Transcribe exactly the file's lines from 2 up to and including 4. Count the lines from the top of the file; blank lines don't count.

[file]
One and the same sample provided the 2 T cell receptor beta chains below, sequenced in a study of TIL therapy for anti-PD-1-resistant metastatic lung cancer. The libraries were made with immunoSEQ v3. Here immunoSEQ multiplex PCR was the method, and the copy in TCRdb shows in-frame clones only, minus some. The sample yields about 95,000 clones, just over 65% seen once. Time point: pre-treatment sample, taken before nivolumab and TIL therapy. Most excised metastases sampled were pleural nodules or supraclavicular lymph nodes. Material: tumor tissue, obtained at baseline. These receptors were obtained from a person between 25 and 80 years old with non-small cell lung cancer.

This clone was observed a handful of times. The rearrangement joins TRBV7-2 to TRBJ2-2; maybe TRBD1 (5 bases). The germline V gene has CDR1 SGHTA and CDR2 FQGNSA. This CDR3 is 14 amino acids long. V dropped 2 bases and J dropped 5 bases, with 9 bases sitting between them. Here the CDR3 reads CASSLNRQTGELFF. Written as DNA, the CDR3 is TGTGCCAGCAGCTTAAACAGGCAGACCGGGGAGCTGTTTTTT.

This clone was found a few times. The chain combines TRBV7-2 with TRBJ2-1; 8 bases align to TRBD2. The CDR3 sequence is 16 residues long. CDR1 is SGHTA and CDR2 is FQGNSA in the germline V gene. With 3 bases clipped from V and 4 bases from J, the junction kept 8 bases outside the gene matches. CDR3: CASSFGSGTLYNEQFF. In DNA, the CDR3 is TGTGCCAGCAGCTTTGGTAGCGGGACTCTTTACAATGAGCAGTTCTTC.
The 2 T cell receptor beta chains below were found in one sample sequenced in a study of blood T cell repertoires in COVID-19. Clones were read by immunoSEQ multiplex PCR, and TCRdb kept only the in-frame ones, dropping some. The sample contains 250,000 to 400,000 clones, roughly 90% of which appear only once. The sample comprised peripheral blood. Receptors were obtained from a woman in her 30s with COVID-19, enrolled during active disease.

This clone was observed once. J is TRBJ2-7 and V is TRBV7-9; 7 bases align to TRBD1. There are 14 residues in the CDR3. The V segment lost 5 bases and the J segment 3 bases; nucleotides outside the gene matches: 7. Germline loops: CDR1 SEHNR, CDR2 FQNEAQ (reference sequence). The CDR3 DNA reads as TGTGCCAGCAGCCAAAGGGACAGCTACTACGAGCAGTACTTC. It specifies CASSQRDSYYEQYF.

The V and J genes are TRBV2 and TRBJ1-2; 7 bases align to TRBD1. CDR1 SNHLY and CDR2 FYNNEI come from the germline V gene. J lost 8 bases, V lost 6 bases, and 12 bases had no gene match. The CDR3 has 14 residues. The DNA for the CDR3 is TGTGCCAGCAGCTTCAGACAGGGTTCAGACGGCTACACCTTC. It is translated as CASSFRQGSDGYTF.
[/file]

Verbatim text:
This clone was observed a handful of times. The rearrangement joins TRBV7-2 to TRBJ2-2; maybe TRBD1 (5 bases). The germline V gene has CDR1 SGHTA and CDR2 FQGNSA. This CDR3 is 14 amino acids long. V dropped 2 bases and J dropped 5 bases, with 9 bases sitting between them. Here the CDR3 reads CASSLNRQTGELFF. Written as DNA, the CDR3 is TGTGCCAGCAGCTTAAACAGGCAGACCGGGGAGCTGTTTTTT.

This clone was found a few times. The chain combines TRBV7-2 with TRBJ2-1; 8 bases align to TRBD2. The CDR3 sequence is 16 residues long. CDR1 is SGHTA and CDR2 is FQGNSA in the germline V gene. With 3 bases clipped from V and 4 bases from J, the junction kept 8 bases outside the gene matches. CDR3: CASSFGSGTLYNEQFF. In DNA, the CDR3 is TGTGCCAGCAGCTTTGGTAGCGGGACTCTTTACAATGAGCAGTTCTTC.
The 2 T cell receptor beta chains below were found in one sample sequenced in a study of blood T cell repertoires in COVID-19. Clones were read by immunoSEQ multiplex PCR, and TCRdb kept only the in-frame ones, dropping some. The sample contains 250,000 to 400,000 clones, roughly 90% of which appear only once. The sample comprised peripheral blood. Receptors were obtained from a woman in her 30s with COVID-19, enrolled during active disease.